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Fort Lafayette or, Love and Secession
by Benjamin Wood
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"Yes, we will often talk of you, for what dearer theme to both could we choose; what purer recollections could our memories cherish than of the friend we both loved so much, and who so well deserved our love?"

"And I am forgiven, Harold?"

"Were there aught to be forgiven, I would forgive; but I have never harbored in my most secret heart one trace of anger or resentment toward you. Do not talk more, dear Arthur. To-morrow, perhaps, you will be stronger, and then we will speak again. Here comes your mother, and she will scold me for letting you fatigue yourself so much."

"Raise me a little on the pillow, please. I seem to breathe more heavily to-night. Thank you, I will sleep now. Good night, mother; I will eat the gruel when I wake. I had rather sleep now. Good night, Harold!"

He fell into a slumber almost immediately, and they would not disturb him, although his mother had prepared the food he had been used to take.

"I think he is better to-night. He seems to sleep more tranquilly," said Mrs. Wayne. "If you will step below, I have got a dish of tea for you, and some little supper."

Harold went down and refreshed himself at the widow's neat and hospitable board, and then walked out into the evening, to dissipate, if possible, the cloud that was lowering about his heart. He paced up and down the avenue of willows, and though the fresh night air soothed the fever of his brain, he could not chase away the gloom that weighed upon his spirit. His mind wandered among mournful memories—the field of battle, strewn with the dying and the dead; the hospital where brave suffering men were groaning under the surgeon's knife; the sick chamber, where his friend was dying.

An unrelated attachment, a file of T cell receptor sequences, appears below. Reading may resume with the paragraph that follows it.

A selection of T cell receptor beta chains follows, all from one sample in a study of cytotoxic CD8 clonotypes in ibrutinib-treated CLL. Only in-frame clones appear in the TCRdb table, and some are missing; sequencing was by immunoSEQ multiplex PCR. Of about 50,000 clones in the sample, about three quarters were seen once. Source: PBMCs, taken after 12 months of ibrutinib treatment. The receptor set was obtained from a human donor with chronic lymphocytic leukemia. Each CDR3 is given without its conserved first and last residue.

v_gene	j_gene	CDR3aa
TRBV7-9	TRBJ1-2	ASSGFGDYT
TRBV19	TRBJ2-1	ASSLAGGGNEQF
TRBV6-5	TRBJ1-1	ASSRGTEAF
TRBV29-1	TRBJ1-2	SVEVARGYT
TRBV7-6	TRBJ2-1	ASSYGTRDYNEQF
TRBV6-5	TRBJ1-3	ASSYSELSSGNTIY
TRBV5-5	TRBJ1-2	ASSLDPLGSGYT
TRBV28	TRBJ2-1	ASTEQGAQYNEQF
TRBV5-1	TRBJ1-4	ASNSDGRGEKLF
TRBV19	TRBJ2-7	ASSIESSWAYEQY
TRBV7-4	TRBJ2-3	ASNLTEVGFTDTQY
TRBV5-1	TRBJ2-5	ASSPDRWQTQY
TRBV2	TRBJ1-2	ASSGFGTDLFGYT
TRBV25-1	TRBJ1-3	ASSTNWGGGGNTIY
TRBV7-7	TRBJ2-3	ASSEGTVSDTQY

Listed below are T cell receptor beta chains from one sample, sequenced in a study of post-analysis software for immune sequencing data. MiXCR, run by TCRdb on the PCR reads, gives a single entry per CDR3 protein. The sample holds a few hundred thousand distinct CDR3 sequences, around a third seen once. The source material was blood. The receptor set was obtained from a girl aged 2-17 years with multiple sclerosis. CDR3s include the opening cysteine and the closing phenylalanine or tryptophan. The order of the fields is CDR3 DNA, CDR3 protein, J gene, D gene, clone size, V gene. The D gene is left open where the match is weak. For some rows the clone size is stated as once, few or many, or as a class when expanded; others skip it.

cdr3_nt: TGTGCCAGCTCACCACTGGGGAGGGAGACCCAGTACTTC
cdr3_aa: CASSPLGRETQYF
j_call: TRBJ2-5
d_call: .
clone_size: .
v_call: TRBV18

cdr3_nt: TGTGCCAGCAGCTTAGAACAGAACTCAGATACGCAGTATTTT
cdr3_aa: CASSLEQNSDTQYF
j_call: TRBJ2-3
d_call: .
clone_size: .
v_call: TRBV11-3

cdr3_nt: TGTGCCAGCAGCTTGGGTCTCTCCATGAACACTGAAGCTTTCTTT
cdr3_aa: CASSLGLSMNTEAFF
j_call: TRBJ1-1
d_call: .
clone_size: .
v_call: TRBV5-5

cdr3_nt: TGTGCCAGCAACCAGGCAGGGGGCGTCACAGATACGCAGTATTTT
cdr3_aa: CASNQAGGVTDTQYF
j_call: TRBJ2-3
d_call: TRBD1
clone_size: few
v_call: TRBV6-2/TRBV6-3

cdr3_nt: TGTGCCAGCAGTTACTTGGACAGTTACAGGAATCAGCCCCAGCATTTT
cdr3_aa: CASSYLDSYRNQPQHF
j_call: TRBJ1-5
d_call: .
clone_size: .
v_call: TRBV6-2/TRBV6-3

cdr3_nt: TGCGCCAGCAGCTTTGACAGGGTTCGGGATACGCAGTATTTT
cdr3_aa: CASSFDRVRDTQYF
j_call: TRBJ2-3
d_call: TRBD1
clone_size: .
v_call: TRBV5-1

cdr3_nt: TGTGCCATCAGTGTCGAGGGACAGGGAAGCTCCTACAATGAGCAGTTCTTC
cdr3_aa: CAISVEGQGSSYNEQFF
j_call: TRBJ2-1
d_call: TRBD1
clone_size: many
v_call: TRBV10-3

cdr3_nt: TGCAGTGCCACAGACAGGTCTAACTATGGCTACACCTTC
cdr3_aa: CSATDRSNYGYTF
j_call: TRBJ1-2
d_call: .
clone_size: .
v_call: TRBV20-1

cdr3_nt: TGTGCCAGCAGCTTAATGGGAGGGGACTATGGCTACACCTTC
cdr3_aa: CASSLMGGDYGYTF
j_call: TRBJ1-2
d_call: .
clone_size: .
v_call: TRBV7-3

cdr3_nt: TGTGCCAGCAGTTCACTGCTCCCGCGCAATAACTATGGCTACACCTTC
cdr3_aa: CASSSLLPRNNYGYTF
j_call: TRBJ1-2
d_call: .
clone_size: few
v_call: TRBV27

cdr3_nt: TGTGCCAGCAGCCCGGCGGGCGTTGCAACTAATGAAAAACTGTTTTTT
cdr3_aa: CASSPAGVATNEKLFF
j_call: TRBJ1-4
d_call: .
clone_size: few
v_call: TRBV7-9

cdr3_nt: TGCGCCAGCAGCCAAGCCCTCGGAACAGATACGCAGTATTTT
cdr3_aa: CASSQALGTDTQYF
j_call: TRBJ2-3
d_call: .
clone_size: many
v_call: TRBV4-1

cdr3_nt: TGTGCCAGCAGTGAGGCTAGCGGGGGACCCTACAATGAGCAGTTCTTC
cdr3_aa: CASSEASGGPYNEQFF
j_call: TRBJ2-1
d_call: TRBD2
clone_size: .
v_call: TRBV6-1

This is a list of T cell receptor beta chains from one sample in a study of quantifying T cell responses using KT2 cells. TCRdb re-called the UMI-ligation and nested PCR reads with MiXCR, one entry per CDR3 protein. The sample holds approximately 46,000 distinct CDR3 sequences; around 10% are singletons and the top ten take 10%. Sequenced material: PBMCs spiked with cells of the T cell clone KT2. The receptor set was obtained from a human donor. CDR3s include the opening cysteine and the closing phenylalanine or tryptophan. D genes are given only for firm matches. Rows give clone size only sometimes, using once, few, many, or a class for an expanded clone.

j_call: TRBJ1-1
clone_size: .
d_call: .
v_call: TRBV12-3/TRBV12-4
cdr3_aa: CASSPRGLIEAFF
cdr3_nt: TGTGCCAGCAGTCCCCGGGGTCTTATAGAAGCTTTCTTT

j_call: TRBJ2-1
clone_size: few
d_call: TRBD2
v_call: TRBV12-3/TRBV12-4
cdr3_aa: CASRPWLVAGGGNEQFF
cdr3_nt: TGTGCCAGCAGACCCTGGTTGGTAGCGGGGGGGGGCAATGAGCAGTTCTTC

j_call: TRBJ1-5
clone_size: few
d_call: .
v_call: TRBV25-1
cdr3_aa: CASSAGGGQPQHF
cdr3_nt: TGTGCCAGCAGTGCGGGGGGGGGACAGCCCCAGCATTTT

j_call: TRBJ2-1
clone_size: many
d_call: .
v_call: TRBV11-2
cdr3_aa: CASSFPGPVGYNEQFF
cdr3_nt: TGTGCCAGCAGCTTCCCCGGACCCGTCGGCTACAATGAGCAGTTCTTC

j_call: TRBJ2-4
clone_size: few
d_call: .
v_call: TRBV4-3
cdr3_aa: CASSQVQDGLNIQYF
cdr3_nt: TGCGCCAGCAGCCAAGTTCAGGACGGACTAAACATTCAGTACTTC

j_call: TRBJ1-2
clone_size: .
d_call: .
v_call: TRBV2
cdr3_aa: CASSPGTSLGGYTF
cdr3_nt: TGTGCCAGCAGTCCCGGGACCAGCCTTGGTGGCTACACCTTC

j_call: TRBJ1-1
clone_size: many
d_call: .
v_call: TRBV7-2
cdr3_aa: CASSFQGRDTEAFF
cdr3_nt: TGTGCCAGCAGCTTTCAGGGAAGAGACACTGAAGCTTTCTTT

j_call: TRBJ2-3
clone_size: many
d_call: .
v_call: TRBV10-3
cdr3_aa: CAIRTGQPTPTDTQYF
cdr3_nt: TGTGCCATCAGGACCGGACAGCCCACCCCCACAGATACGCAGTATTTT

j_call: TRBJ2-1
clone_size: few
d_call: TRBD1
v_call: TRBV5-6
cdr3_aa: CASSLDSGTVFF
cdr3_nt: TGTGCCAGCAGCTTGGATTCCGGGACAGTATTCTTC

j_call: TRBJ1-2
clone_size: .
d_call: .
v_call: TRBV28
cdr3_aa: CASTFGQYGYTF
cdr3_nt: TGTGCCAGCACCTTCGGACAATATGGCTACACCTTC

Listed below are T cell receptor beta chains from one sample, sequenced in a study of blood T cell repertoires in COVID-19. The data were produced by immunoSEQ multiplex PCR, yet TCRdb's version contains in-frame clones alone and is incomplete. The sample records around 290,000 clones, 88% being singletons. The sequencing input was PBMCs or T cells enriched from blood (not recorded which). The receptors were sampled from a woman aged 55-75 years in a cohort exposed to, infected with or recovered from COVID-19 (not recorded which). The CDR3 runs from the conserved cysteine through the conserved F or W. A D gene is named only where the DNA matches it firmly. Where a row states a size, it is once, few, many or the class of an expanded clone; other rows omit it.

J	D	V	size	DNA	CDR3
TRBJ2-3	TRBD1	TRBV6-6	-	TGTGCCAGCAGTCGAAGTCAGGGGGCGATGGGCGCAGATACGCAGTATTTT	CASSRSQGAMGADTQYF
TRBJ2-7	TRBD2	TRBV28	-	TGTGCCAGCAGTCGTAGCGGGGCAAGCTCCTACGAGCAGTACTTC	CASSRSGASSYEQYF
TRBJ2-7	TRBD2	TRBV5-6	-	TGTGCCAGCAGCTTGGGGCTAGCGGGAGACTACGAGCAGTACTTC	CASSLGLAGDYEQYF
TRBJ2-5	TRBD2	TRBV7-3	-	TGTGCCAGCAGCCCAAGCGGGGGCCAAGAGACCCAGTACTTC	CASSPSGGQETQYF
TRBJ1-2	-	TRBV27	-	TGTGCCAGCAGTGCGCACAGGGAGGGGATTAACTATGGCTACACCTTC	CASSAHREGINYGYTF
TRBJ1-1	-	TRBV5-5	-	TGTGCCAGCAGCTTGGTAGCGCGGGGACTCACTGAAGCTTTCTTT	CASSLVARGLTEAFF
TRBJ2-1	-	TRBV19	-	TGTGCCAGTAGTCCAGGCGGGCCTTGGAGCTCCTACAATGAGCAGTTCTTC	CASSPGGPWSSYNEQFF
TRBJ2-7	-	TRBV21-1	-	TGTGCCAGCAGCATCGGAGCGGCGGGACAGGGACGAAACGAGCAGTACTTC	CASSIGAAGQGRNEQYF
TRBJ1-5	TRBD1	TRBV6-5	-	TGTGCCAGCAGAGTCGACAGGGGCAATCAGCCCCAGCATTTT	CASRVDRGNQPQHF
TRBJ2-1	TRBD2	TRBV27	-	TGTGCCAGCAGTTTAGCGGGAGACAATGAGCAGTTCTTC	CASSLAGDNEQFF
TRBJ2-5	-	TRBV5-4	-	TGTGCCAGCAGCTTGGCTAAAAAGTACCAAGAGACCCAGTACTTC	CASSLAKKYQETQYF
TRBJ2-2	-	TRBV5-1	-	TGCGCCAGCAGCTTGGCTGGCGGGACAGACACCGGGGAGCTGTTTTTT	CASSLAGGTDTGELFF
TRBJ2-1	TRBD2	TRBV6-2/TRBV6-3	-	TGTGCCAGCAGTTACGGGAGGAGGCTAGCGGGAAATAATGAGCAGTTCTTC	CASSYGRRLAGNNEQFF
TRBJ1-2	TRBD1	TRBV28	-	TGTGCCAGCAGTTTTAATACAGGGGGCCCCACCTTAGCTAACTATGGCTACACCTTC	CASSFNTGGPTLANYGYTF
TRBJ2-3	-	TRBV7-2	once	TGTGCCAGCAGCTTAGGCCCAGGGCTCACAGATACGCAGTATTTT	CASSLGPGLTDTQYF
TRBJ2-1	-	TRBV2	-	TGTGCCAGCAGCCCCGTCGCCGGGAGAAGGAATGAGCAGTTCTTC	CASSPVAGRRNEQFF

"And I, too," he thought, "have become the craftsman of Death, training my arm and intellect to be cunning in the butchery of my fellows! Wearing the instrument of torture at my side, and using the faculties God gave me to mutilate His image. Yet, from the pulpit and the statesman's chair, and far back through ages from the pages of history, precept and example have sought to record its justification, under the giant plea of necessity. But is it justified? Has man, in his enlightenment, sufficiently studied to throw aside the hereditary errors that come from the past, clothed in barbarous splendors to mislead thought and dazzle conscience? Oh, for one glimpse of the Eternal Truth! to teach us how far is delegated to mortal man the right to take away the life he cannot give. When shall the sword be held accursed? When shall man cease to meddle with the most awful prerogative of his God? When shall our right hands be cleansed forever from the stain of blood, and homicide be no longer a purpose and a glory upon earth? I shudder when I look up at the beautiful serenity of this autumn sky, and remember that my deed has loosened an immortal soul from its clay, and hurled it, unprepared, into its Maker's presence. My conscience would rebuke my hand, should it willfully shatter the sculptor's marble wrought into human shape, or deface the artist's ideal pictured upon canvas, or destroy aught that is beautiful and costly of man's ingenuity and labor. And yet these I might replace with emptying a purse into the craftsman's hand. But will my gold recall the vital spark into those cold forms that, stricken by my steel or bullet, are rotting in their graves? The masterpiece of God I have destroyed. His image have I defaced; the wonderful mechanism that He alone can mold, and molded for His own holy purpose, have I shattered and dismembered; the soul, an essence of His own eternity, have I chased from its alotted earthly home, and I rely for my justification upon—what?—the fact that my victim differed from me in political belief. Must the hand of man be raised against the workmanship of God because an earthly bond has been sundered? Our statesmen teach us so, the ministers of our faith pronounce it just; but, oh God! should it be wrong! When the blood is hot, when the heart throbs with exaltation, when martial music swells, and the war-steed prances, and the bayonets gleam in the bright sunlight—then I think not of the doubt, nor of the long train of horrors, the tears, the bereavements, the agonies, of which this martial magnificence is but the vanguard. But now, in the still calmness of the night, when all around me and above me breathes of the loveliness and holiness of peace, I fear. I question nature, hushed as she is and smiling in repose, and her calm beauty tells me that Peace is sacred; that her Master sanctions no discords among His children. I question my own conscience, and it tells me that the sword wins not the everlasting triumph—that the voice of war finds no echo within the gates of heaven."